The early morning moo’s of the cows broke through the cold air sounding almost like they were covered in frost. We started going through our routine of getting ready, and we finished up by throwing our packs once again over our shoulders. In order to the combat the cold morning, we still had our down jackets, but as soon as we followed the trail out of the gully, we started to climb. This portion of trail was covered in morning sun unlike where we had camped, so the air was noticeably warmer.
We started our ascent surrounded by herds upon herds of cows, black cows, brown cows, and even the albino ones. As we passed they looked up from their breakfast and watched as we wandered past. We started to heat up quickly being in the sun now in addition to climbing. We each stopped and took a brief few seconds to shed our insulated layer and begin climbing again. Critter took a couple of extra minutes to patch a tear she got when she was taking off her pack to take of her down jacket, but soon enough we began walking once more. If we did not mentioned in April that over the next months we would mention walking a bunch, we will go ahead and apologize.
We had decided to take another alternate pointed out on our Ley Maps. The initial climb was tougher but the overall climbing distance would (technically) be less that the official route. However, this alternate would take us up and over Cottonwood Peak standing tall at 11,029 feet. We stopped to filter at our last water source until the end of the day, and then continued on turning off from trail when we arrived at the alternate’s trail junction.
The trail began to climb immediately. In the mile that we had to the top, we had around 2,000 feet to climb. We left the openness of the the trail and entered into the trees for our trail-less scramble up to the top. There is no feeling quite like the one when you leave tree-line. The dense forest began to fade until there was nothing in between us and the air surrounding us. We could see where we had come from the days before behind us and we could see where we were headed. We could see the wall of exposed rock to our left and the seemingly innocent rolling mountains to our right. Trail, still nonexistent, became a massive talis and scree field. The summit was almost in sight.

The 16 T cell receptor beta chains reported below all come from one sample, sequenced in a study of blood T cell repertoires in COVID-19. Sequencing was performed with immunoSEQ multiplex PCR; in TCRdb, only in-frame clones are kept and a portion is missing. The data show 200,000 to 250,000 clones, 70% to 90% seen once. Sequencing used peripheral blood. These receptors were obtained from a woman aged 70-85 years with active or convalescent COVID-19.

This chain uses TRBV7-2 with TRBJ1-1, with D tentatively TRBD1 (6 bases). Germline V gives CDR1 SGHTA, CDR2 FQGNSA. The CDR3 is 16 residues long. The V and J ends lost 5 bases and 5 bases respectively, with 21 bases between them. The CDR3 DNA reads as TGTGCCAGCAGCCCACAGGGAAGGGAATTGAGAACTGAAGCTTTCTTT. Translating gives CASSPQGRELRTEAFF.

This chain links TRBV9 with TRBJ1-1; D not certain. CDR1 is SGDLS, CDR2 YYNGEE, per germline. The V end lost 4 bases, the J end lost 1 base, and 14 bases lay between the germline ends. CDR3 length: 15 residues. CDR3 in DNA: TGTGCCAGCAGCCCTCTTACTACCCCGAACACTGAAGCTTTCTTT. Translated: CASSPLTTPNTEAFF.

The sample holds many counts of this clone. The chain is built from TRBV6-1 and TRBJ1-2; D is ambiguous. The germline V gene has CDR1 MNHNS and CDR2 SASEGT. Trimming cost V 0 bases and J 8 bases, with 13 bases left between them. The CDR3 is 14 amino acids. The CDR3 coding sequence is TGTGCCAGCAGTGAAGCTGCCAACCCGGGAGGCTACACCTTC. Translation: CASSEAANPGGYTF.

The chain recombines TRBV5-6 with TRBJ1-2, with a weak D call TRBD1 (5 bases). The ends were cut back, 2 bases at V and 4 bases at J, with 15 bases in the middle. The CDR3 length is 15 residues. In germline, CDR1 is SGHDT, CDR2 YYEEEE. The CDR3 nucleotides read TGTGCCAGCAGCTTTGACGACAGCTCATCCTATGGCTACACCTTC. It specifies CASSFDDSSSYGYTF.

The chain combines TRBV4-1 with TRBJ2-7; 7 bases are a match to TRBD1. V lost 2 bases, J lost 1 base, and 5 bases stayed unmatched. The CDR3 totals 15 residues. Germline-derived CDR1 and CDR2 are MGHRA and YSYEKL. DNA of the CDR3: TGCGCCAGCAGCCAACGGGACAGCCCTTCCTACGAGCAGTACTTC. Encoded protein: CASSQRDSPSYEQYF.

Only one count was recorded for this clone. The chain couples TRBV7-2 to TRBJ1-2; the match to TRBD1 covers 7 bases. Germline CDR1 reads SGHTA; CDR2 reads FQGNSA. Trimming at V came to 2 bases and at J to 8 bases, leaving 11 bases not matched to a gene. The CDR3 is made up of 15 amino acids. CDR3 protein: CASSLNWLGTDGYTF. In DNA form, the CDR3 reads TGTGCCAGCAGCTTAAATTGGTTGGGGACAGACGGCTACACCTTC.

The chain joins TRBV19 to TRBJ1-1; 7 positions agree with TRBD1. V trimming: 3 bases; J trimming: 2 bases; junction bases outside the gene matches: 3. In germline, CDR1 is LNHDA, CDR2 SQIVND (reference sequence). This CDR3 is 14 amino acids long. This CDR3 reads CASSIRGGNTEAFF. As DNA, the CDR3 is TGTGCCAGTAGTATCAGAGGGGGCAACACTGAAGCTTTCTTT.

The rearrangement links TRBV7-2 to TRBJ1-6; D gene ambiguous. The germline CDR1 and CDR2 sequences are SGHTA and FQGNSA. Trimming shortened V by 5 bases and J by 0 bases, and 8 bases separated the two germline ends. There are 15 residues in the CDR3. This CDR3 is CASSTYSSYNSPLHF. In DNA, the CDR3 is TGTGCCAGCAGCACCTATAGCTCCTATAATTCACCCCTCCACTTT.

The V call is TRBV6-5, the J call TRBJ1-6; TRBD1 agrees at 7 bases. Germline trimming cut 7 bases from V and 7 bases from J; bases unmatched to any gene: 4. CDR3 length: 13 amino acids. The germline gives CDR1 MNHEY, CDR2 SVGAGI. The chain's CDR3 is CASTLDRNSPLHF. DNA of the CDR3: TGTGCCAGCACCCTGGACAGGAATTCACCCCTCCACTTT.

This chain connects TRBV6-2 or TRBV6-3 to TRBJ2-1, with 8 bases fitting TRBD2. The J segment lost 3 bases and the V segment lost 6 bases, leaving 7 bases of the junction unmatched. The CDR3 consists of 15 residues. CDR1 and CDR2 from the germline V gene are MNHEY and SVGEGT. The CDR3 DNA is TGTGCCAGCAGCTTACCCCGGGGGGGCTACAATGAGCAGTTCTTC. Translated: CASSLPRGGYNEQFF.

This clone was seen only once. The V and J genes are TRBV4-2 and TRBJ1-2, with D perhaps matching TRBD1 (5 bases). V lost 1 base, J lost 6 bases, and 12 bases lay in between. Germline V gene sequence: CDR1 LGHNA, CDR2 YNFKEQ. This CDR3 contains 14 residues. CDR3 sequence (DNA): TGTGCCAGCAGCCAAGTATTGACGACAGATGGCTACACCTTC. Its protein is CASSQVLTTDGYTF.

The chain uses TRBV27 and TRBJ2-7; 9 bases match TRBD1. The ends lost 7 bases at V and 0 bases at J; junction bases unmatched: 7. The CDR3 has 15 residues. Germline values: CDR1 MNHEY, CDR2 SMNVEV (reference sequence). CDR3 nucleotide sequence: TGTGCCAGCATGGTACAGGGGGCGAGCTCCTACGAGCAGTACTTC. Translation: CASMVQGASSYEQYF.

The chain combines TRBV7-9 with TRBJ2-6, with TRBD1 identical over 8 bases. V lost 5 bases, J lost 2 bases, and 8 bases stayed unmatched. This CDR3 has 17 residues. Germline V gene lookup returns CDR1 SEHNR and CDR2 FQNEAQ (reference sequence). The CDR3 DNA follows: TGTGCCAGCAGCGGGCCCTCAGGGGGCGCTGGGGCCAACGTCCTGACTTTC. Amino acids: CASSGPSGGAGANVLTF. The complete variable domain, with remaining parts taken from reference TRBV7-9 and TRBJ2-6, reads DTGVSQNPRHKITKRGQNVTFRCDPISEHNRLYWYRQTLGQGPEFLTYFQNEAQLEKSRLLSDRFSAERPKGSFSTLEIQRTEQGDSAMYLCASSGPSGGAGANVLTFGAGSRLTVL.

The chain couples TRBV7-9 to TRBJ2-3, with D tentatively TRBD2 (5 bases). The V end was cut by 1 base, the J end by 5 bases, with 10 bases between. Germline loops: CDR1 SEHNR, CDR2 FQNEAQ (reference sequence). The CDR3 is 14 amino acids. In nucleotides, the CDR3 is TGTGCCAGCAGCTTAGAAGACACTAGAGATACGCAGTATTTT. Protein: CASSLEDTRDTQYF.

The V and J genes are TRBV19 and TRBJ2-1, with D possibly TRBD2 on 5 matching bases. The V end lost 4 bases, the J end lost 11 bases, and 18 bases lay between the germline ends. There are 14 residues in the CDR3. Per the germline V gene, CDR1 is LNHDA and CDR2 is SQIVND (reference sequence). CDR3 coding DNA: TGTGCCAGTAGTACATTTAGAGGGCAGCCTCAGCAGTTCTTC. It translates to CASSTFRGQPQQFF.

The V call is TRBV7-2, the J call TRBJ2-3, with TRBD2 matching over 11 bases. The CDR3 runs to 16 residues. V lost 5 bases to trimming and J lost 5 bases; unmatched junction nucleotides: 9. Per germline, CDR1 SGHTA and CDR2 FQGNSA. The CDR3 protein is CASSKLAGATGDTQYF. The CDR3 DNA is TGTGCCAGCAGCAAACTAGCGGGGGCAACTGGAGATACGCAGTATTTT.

We kept climbing. And climbing. And climbing. Our trekking poles digging deep into the loose rock for grip as our minds tried to ignore each slide our feet took with each step. As quick as the peak came into view, we took our final steps before the ground leveled out at the top. Still rocky and straddling the Montana-Idaho border, the top was decorated with its very own geographical marker. We sat at the top for a handful of minutes before making our descent. The descent was more gradual than the climb but ironic when we began losing all the elevation we just worked for very quickly. We reached a saddle where we met back up with the official trail and suddenly we were climbing again.
For the rest of the day, the trail took us over the tops of balds as it tucked us into the most beautiful mountains. Intense layers surrounded us. On the ridge we were on, we were not the highest point but we also were not the lowest among the layers. There was no trail to follow so we followed cairns and kept our eyes on the general direction we know we needed to head in. Finally, we popped back into the trees and began to descend down towards a water source, Tex Creek. We stopped sooner than what was marked on our maps to filter and make dinner. A hiker, named Wire-Rims, that we had met after joining back up with trail continued on down trail before stopping for the night. We made dinner and as the sun started to lower we kept heading down trail. Our goal was to make it to Morrison Lake for the day. We had five more miles to go so we picked up speed and hiked on. Cows surrounded the trail and as we came up and over a hill we were face to face with a line of young bulls. We made noise and continued on past trying not to turn our backs to them.
As we arrived at Morrison Lake, the sun had already set and the air was beginning to cool off once more. We found a non-sagebrush spot to set up camp, and as soon as we climbed into our sleeping bags we were out.
Garbelly & Critter